Wilfred Owen the Sentry and Dulce Et Decorum Est

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Compare the ways in which Wilfred Owen reflects on warfare in The Sentry and Dulce et Decorum Est

Wilfred Owen was one of the leading English poets of World War 1, whom's work was immensely influenced by Siegfried Sassoon and the events that he witnesses whilst fighting as a soldier. 'The Sentry' and 'Dulce et Decorum Est' are both shocking and realistic war poems that were used to expose the horrors of war from the soldiers on the horrors of trenches and gas warfare, they challenged and stood in stark contrast to the public perception of war, conveyed by propagandist poets such as Rupert Brooke.

Dulce et decorum Est and the sentry both reveal the true environment and conditions that the soldiers were living and fighting in. In particular The Sentry contains many The use of 'Slush' and 'Sludge' link to the feelings of

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How does Owen use language to convey the horror of War in ‘The Sentry’ and ‘Dulce et Decorum Est’? ‘The Sentry’ and ‘Dulce et Decorum Est’ both convey the harsh reality of war that Owen personally experienced and as a result contributed to his admittance to Craiglockhart War Hospital. The two poems focus on an individual event that Owen was involved in. The Sentry took Owen just under a year to even begin writing after the experience, this gives us an insight as to the true effect that such a shocking and horrific event had on him. There are many similarities between the two poems and Owen presents the dramatic image of war by use of language techniques.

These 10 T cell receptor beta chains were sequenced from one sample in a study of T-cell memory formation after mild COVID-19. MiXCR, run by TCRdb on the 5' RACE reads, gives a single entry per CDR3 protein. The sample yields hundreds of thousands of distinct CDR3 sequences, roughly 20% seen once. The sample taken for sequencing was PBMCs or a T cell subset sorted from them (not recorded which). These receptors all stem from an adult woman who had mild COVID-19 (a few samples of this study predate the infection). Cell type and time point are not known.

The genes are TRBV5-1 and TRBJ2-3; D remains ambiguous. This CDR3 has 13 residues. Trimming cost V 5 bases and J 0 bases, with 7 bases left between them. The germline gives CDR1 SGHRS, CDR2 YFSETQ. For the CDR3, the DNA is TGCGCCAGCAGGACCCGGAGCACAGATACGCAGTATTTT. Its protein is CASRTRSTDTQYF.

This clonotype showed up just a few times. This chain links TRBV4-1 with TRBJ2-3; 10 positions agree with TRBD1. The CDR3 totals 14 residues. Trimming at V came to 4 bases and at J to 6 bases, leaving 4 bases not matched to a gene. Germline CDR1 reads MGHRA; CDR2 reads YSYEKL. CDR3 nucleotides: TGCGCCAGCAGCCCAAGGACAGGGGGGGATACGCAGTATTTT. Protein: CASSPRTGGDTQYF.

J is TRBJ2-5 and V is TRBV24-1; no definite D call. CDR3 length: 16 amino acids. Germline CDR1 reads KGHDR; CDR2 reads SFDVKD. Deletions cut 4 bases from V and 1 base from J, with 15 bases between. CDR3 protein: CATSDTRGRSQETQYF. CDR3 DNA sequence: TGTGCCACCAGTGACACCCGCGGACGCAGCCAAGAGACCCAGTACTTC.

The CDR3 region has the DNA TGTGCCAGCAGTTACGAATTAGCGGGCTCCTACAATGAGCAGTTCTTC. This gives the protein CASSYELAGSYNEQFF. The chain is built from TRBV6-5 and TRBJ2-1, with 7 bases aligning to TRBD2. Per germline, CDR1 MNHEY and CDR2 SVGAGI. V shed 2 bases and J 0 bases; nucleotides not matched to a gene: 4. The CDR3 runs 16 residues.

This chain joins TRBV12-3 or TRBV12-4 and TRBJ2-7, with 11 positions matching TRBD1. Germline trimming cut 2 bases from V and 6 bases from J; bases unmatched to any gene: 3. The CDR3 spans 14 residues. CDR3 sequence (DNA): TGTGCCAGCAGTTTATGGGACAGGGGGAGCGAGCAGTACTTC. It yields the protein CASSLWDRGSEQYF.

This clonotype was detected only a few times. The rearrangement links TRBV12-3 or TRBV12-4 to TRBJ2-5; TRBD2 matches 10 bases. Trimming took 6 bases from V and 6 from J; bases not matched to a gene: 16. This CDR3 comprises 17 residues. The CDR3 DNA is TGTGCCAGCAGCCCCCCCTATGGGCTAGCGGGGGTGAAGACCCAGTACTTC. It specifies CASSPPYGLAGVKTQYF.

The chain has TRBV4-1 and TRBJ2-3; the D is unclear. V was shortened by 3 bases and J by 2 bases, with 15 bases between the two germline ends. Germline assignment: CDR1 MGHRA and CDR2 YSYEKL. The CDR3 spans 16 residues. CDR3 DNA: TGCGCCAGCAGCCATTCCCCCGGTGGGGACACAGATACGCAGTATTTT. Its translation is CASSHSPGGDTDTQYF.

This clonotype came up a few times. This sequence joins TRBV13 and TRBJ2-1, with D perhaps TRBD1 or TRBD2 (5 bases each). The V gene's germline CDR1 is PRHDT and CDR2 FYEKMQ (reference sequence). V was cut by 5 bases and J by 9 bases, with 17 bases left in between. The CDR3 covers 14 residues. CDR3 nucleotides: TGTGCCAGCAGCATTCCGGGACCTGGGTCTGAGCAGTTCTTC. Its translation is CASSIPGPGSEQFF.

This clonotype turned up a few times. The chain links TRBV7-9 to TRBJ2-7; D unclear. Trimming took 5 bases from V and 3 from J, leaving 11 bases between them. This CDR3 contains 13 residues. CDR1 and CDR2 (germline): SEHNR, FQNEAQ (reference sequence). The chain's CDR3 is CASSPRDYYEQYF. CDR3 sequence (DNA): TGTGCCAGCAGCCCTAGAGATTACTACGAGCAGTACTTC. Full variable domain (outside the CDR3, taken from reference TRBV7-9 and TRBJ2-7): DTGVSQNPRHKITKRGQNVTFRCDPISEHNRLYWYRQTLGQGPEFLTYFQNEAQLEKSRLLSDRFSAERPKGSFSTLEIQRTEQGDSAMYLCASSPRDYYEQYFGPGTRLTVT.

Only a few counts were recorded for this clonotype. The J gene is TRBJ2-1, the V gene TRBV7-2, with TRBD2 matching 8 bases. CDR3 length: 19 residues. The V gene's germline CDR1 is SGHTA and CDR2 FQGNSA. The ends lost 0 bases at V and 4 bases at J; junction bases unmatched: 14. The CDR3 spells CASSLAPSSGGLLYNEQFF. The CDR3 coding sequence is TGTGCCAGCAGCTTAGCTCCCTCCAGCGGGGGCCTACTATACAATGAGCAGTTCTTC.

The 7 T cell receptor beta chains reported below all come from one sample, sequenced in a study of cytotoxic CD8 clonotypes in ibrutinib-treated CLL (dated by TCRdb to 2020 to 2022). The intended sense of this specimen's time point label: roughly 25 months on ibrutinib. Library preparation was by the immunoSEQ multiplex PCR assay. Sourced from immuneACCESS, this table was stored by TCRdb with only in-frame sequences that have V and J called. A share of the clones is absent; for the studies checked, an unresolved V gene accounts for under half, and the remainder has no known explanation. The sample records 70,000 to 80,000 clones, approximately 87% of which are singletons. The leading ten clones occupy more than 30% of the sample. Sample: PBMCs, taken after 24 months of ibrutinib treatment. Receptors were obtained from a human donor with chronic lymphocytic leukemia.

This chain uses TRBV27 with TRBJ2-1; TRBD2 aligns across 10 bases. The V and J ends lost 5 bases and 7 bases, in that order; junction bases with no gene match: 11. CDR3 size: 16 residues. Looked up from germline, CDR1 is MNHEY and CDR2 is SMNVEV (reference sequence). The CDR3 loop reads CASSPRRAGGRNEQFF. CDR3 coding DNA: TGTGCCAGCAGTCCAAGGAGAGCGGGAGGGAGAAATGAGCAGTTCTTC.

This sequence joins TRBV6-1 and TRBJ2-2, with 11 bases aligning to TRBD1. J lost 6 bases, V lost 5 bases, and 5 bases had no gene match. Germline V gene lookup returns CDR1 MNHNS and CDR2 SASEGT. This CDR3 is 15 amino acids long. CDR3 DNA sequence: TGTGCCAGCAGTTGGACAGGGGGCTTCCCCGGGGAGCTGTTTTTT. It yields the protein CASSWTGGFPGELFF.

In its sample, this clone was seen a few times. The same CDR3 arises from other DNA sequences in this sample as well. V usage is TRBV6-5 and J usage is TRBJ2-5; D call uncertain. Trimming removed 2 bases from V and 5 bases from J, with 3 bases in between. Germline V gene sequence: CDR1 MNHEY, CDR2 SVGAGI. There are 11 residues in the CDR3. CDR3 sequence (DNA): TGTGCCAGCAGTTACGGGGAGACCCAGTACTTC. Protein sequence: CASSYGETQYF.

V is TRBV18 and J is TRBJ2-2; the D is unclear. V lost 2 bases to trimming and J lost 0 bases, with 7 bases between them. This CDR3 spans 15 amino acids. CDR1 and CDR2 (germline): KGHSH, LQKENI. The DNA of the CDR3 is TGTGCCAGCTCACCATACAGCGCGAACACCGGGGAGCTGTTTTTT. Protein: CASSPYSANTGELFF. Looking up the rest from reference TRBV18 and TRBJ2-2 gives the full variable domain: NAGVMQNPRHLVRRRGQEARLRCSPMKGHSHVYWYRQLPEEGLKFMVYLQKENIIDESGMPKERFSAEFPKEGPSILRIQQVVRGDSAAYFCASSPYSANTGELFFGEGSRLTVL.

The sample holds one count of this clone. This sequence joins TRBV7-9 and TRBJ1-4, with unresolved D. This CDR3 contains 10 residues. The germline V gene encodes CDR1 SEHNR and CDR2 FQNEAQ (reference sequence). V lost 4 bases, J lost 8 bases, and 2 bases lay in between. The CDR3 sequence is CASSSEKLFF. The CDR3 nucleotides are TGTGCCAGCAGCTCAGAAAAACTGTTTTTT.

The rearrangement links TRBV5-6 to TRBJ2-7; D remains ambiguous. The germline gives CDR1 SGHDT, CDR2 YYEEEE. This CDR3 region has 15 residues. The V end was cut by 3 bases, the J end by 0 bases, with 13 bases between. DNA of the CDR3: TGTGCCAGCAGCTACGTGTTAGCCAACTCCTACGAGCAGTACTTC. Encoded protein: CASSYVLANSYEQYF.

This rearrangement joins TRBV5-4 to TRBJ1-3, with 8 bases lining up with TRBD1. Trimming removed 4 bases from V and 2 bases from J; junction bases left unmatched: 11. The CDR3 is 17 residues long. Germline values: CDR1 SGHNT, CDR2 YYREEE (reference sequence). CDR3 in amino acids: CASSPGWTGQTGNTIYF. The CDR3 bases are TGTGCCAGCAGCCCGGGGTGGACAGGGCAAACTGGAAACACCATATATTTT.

a however, ‘Dulce...’ focuses on the pain of the gased soldier whilst Owen widens the perspective in ‘The Sentry. There are many similarities between both poems, such as the way Owen presents a dramatic image of war by use of language techniques, however there are also many differences. Owen uses language to show the reality of war. The simile “like old beggars under sacks” illustrates the dirty, weak image of the soldiers which contrasts the strong, heroic image which was portrayed of them at the time. This image was the belief of Jessie Pope who encouraged men to fight for their country. In contrast, Owen uses personification in ‘The Sentry’ to convey the appalling living conditions on the frontline as the steps were “choked” by mud. This is effective as it shows how much slush and mud was in the trenches. Both poems use nightmare underwater imagery, in ‘Dulce...’ Owen describes a soldier as he starts “drowning” under a “green sea” when he is overcome by gas. This creates a disturbing psychological image for the reader and conveys how toxic the gas was. Similarly, in ‘The Sentry’ the soldier’s body is described as “sploshing in the flood”, this representation conveys the harsh environment the soldiers had to live in. Repetition is also used in both poems. In ‘The Sentry’, the repetition of “I’m blind” helps give a sense of the increasing distress of the soldier as he realises he has lost his sight. In comparison, repetition of “Gas!” in ‘Dulce...’ is effective as it creates a sense of urgency and the panic of the soldiers as...

In October 1917 Wilfred Owen wrote to his mother from Craiglockhart, "Here is a gas poem, done yesterday……..the famous Latin tag (from Horace, Odes) means of course it is sweet and meet to die for one's country. Sweet! and decorous!"

While the earliest surviving draft is dated 8th October 1917, a few months later, at Scarborough or Ripon, he revised it.

The title is ironic. The intention was not so much to induce pity as to shock, especially civilians at home who believed war was noble and glorious.

It comprises four unequal stanzas, the first two in sonnet form, the last two looser in structure.

Stanza 1 sets the scene. The soldiers are limping back from the Front, an appalling picture expressed through simile and metaphor. Such is...
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